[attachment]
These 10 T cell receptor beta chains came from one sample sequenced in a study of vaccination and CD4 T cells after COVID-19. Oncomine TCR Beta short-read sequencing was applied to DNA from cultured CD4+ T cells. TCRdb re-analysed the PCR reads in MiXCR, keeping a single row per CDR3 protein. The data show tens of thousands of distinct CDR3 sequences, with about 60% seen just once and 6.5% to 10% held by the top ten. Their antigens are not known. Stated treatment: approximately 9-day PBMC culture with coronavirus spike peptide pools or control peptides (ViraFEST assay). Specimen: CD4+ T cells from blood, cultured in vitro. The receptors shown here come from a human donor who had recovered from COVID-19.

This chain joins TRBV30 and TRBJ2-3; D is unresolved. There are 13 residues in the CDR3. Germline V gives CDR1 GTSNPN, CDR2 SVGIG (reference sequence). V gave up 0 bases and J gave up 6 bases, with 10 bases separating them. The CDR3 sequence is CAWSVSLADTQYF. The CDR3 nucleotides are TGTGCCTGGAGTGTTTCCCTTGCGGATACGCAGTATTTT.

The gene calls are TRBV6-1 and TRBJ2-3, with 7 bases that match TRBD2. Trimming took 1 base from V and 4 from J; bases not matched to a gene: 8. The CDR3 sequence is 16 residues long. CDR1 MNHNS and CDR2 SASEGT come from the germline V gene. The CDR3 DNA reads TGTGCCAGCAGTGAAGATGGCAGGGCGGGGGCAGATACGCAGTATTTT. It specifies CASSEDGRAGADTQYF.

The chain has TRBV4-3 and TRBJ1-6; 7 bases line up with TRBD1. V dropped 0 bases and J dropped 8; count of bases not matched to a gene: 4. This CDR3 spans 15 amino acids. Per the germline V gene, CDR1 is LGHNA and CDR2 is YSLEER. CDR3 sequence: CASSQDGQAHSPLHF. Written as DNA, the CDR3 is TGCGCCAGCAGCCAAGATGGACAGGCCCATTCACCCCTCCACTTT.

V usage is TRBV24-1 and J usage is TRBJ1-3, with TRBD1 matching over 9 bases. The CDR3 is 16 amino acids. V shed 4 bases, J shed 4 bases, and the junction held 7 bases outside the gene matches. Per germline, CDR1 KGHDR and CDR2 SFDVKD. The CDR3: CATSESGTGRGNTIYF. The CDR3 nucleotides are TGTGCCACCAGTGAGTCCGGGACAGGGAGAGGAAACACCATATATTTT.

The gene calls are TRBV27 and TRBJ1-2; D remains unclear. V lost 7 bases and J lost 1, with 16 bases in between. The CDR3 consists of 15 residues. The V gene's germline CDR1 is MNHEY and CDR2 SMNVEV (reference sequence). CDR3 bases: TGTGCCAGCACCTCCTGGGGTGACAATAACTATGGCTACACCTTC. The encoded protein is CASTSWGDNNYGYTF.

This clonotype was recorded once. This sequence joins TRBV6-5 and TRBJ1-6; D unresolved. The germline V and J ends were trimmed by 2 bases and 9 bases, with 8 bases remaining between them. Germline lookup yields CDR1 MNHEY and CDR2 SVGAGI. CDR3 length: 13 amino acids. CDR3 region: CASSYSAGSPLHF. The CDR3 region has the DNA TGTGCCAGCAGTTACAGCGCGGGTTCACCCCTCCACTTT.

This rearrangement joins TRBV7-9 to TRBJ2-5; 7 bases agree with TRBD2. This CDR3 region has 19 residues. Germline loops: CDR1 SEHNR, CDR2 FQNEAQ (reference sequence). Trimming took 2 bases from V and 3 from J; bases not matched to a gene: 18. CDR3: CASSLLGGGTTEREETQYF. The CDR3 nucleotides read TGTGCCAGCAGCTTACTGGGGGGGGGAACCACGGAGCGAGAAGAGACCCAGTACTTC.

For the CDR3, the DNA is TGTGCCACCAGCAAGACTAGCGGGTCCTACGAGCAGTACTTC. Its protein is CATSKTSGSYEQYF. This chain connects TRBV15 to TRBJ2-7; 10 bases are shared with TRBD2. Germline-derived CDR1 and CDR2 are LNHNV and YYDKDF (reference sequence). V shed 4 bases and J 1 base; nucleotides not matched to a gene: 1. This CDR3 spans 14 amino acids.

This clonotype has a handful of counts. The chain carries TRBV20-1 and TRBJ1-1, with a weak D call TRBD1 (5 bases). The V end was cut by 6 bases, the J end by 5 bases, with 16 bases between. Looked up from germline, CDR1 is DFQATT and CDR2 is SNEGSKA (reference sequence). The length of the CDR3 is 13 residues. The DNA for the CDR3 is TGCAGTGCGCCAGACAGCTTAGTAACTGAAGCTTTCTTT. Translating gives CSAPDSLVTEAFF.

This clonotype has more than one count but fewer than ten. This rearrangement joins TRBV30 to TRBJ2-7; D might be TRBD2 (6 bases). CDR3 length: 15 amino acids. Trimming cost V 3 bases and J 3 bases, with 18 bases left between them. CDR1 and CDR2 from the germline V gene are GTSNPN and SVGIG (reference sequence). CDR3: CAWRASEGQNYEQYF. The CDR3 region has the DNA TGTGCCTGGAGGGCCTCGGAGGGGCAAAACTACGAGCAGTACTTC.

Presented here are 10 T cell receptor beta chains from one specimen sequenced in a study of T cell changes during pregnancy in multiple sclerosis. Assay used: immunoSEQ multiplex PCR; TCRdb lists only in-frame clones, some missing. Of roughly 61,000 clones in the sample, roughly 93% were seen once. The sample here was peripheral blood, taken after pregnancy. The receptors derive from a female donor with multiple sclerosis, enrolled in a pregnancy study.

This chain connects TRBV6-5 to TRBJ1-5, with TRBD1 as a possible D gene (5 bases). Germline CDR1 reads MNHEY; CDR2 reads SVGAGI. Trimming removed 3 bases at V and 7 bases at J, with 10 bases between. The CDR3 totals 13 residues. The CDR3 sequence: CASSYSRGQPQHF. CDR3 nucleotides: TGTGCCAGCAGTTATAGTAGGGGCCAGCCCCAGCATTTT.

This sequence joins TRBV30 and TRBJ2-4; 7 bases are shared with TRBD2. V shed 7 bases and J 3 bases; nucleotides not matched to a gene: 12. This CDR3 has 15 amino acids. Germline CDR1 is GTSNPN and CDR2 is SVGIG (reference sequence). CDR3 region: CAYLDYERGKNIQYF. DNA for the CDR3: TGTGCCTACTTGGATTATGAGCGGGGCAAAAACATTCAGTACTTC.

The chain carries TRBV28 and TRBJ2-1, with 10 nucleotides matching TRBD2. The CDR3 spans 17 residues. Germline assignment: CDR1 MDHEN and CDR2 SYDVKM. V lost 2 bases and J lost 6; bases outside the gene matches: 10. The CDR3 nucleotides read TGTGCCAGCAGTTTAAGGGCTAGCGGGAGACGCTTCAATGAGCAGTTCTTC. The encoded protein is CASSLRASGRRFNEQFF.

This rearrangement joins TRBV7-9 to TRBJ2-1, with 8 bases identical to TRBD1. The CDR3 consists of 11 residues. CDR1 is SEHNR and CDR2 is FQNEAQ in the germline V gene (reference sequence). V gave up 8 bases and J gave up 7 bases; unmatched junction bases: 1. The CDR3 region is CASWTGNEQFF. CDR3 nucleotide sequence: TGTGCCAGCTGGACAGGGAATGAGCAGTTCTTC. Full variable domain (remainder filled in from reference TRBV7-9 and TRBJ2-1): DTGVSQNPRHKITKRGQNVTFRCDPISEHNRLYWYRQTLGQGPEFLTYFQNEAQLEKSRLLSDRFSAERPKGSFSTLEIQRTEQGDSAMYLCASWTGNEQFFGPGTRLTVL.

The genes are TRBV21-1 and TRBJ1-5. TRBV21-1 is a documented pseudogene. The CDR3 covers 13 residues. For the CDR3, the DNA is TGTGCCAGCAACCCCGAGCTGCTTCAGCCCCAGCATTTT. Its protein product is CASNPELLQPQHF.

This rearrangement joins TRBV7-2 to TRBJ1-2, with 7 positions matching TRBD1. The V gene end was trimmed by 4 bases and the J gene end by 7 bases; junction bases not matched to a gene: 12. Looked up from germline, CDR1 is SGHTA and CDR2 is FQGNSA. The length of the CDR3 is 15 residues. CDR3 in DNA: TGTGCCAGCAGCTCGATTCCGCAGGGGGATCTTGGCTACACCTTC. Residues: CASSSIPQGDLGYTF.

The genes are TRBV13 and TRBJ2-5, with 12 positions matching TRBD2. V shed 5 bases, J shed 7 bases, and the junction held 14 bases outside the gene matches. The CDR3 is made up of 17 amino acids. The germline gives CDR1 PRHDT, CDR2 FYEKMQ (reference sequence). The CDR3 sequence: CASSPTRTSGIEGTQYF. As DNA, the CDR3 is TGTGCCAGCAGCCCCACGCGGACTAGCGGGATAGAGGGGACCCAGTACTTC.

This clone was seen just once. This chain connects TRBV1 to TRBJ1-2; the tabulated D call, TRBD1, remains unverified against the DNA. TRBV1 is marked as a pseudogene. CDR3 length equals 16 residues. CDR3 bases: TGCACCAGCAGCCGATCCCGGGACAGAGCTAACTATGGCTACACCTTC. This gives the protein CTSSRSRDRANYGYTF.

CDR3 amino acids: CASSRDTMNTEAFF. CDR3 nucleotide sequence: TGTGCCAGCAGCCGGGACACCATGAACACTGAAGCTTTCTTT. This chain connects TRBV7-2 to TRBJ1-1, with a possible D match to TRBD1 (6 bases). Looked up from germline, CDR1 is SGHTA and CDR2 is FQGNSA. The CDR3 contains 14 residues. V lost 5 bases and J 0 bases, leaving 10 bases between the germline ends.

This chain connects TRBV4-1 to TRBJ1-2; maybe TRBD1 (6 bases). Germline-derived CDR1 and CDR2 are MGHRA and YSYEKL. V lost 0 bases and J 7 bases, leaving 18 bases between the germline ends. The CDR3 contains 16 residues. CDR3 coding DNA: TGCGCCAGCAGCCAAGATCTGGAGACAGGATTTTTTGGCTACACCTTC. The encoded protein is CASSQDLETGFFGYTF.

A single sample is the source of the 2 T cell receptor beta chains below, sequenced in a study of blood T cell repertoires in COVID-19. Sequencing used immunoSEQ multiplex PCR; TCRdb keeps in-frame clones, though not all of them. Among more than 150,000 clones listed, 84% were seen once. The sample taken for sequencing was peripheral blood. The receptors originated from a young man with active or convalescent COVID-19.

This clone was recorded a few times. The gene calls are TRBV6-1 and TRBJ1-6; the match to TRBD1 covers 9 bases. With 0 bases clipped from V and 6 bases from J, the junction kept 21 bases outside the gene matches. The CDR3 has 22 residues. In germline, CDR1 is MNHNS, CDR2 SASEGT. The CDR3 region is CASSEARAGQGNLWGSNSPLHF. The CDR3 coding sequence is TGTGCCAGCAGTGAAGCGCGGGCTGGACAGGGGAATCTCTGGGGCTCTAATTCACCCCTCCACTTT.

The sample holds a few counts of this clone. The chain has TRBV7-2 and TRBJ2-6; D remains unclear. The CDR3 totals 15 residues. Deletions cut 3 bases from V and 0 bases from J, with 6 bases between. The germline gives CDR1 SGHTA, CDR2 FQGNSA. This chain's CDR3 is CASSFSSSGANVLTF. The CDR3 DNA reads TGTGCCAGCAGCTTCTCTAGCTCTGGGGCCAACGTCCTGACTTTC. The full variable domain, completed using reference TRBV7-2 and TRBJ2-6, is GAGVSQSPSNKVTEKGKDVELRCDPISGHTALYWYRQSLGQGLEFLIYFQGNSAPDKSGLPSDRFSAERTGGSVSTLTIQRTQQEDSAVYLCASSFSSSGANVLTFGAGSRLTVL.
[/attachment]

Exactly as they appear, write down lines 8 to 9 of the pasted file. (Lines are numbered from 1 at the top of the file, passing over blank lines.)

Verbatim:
This rearrangement joins TRBV7-9 to TRBJ2-5; 7 bases agree with TRBD2. This CDR3 region has 19 residues. Germline loops: CDR1 SEHNR, CDR2 FQNEAQ (reference sequence). Trimming took 2 bases from V and 3 from J; bases not matched to a gene: 18. CDR3: CASSLLGGGTTEREETQYF. The CDR3 nucleotides read TGTGCCAGCAGCTTACTGGGGGGGGGAACCACGGAGCGAGAAGAGACCCAGTACTTC.

For the CDR3, the DNA is TGTGCCACCAGCAAGACTAGCGGGTCCTACGAGCAGTACTTC. Its protein is CATSKTSGSYEQYF. This chain connects TRBV15 to TRBJ2-7; 10 bases are shared with TRBD2. Germline-derived CDR1 and CDR2 are LNHNV and YYDKDF (reference sequence). V shed 4 bases and J 1 base; nucleotides not matched to a gene: 1. This CDR3 spans 14 amino acids.